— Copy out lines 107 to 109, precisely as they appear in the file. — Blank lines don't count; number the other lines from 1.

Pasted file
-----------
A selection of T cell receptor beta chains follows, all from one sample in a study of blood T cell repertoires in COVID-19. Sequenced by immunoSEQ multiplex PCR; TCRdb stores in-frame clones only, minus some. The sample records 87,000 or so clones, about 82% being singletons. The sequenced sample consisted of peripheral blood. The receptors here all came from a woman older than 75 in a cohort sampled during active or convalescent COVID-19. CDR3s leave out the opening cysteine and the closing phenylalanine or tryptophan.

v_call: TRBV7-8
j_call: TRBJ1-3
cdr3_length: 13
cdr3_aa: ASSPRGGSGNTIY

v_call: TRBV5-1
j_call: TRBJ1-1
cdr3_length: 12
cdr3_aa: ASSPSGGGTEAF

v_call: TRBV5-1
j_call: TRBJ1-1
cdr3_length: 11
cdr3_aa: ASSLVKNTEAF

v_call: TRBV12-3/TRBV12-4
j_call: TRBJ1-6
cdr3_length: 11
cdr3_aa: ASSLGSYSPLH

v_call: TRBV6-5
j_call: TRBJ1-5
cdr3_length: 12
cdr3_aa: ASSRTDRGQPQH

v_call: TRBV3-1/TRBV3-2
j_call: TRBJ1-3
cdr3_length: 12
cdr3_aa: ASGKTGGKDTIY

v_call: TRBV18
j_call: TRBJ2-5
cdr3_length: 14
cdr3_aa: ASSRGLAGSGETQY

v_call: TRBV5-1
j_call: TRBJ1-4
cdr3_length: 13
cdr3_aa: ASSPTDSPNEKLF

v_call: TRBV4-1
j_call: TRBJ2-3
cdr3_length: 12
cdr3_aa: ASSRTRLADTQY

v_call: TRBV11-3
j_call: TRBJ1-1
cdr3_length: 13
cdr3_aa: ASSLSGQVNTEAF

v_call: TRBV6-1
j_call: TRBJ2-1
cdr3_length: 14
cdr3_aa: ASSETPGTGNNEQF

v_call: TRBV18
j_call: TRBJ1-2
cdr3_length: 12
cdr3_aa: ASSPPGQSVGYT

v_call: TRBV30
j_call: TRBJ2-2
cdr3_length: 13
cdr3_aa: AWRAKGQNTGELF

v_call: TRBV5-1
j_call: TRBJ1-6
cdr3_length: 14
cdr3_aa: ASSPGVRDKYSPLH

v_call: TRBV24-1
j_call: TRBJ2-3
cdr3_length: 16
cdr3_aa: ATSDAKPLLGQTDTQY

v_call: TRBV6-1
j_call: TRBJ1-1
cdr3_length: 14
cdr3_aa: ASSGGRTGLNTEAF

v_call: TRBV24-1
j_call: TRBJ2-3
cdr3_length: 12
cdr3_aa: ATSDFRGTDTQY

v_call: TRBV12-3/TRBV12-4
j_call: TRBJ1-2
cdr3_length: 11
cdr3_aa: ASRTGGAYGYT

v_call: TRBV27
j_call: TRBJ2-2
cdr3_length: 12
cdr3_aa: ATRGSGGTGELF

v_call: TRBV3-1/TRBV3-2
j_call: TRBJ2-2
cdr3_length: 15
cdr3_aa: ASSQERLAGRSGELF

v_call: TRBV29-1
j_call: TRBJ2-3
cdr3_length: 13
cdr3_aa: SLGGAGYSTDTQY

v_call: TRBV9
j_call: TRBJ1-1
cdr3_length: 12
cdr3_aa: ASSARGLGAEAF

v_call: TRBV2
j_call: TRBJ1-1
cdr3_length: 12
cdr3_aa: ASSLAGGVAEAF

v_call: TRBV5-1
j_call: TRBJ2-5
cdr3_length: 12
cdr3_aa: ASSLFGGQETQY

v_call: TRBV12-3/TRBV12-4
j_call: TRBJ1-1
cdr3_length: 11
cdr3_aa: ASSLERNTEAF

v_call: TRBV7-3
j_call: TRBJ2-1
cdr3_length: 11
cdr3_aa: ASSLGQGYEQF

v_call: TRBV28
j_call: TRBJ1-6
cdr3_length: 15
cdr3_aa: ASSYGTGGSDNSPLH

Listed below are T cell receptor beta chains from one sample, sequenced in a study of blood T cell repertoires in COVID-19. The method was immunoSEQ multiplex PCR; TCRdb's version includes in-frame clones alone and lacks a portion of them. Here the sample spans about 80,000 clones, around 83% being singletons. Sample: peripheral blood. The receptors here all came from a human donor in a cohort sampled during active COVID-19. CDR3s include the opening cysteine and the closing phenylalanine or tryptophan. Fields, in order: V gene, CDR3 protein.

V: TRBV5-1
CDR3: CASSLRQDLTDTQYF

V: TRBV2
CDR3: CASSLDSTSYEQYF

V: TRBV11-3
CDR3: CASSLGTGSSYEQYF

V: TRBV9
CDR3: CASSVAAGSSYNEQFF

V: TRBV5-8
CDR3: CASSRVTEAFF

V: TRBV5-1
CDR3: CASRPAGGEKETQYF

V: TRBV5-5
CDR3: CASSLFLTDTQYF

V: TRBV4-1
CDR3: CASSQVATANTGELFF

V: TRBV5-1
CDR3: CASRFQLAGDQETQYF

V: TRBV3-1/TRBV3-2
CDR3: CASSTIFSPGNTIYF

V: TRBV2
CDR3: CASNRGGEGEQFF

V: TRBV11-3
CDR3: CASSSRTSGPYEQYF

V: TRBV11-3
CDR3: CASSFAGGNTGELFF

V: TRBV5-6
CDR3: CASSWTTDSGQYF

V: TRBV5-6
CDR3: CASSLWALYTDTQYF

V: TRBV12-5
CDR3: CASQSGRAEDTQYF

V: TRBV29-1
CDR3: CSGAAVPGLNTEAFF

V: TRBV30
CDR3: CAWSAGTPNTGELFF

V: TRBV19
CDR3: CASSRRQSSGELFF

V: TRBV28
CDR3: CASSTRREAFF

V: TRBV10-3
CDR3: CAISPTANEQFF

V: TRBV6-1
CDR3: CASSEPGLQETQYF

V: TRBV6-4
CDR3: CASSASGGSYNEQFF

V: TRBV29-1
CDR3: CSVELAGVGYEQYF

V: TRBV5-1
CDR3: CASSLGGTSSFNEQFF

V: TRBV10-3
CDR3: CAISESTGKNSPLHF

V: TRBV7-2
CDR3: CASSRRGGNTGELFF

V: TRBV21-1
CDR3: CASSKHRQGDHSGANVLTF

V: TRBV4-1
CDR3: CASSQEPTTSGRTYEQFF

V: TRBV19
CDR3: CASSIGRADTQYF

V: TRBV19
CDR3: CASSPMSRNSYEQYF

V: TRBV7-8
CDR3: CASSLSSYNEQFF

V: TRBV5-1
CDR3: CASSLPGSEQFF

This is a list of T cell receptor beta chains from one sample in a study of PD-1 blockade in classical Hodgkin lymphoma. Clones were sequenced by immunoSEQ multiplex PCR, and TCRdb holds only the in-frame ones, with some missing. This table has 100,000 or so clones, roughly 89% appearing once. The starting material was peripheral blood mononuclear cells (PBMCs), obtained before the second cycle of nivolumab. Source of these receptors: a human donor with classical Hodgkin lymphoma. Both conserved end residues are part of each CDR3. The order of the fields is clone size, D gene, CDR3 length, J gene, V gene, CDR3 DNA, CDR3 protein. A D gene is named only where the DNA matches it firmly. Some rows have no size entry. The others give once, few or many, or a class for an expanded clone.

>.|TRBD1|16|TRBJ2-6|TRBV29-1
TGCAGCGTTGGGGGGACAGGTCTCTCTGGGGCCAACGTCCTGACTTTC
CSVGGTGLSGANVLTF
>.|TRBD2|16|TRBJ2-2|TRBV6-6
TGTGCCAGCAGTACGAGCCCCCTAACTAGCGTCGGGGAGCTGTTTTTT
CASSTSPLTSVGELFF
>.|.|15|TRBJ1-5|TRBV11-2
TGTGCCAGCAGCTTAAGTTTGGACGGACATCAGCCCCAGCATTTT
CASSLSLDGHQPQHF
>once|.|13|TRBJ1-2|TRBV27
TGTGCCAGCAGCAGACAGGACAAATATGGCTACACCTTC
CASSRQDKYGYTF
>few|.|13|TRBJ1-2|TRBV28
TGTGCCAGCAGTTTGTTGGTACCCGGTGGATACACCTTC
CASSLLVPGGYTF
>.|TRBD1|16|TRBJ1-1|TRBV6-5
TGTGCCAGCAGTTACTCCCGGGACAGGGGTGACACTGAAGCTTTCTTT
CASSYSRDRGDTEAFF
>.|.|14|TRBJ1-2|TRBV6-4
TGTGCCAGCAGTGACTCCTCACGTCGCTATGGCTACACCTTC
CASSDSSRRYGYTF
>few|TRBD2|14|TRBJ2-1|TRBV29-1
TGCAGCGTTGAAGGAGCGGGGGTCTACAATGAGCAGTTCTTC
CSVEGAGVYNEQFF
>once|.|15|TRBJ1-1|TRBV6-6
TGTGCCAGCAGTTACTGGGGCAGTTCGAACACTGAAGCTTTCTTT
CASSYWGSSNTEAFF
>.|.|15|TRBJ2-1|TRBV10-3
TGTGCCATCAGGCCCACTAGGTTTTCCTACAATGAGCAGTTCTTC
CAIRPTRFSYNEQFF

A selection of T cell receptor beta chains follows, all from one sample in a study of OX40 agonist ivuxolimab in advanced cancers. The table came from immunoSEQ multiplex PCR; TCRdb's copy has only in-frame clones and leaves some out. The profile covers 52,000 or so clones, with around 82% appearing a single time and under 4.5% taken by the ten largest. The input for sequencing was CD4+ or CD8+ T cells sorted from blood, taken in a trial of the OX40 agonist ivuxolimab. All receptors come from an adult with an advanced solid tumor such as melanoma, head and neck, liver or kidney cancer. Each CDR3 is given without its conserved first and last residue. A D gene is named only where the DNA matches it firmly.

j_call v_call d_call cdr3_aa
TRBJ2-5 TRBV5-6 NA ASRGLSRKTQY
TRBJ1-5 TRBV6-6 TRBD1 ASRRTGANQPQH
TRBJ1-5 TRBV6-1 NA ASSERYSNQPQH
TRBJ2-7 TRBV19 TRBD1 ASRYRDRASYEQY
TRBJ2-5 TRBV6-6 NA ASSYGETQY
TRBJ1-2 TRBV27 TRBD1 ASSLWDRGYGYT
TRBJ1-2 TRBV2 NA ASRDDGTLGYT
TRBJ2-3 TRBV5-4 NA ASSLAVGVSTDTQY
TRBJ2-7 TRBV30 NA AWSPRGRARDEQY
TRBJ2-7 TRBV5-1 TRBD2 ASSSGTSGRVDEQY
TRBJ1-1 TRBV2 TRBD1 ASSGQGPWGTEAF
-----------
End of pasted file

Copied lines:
j_call: TRBJ1-6
cdr3_length: 15
cdr3_aa: ASSYGTGGSDNSPLH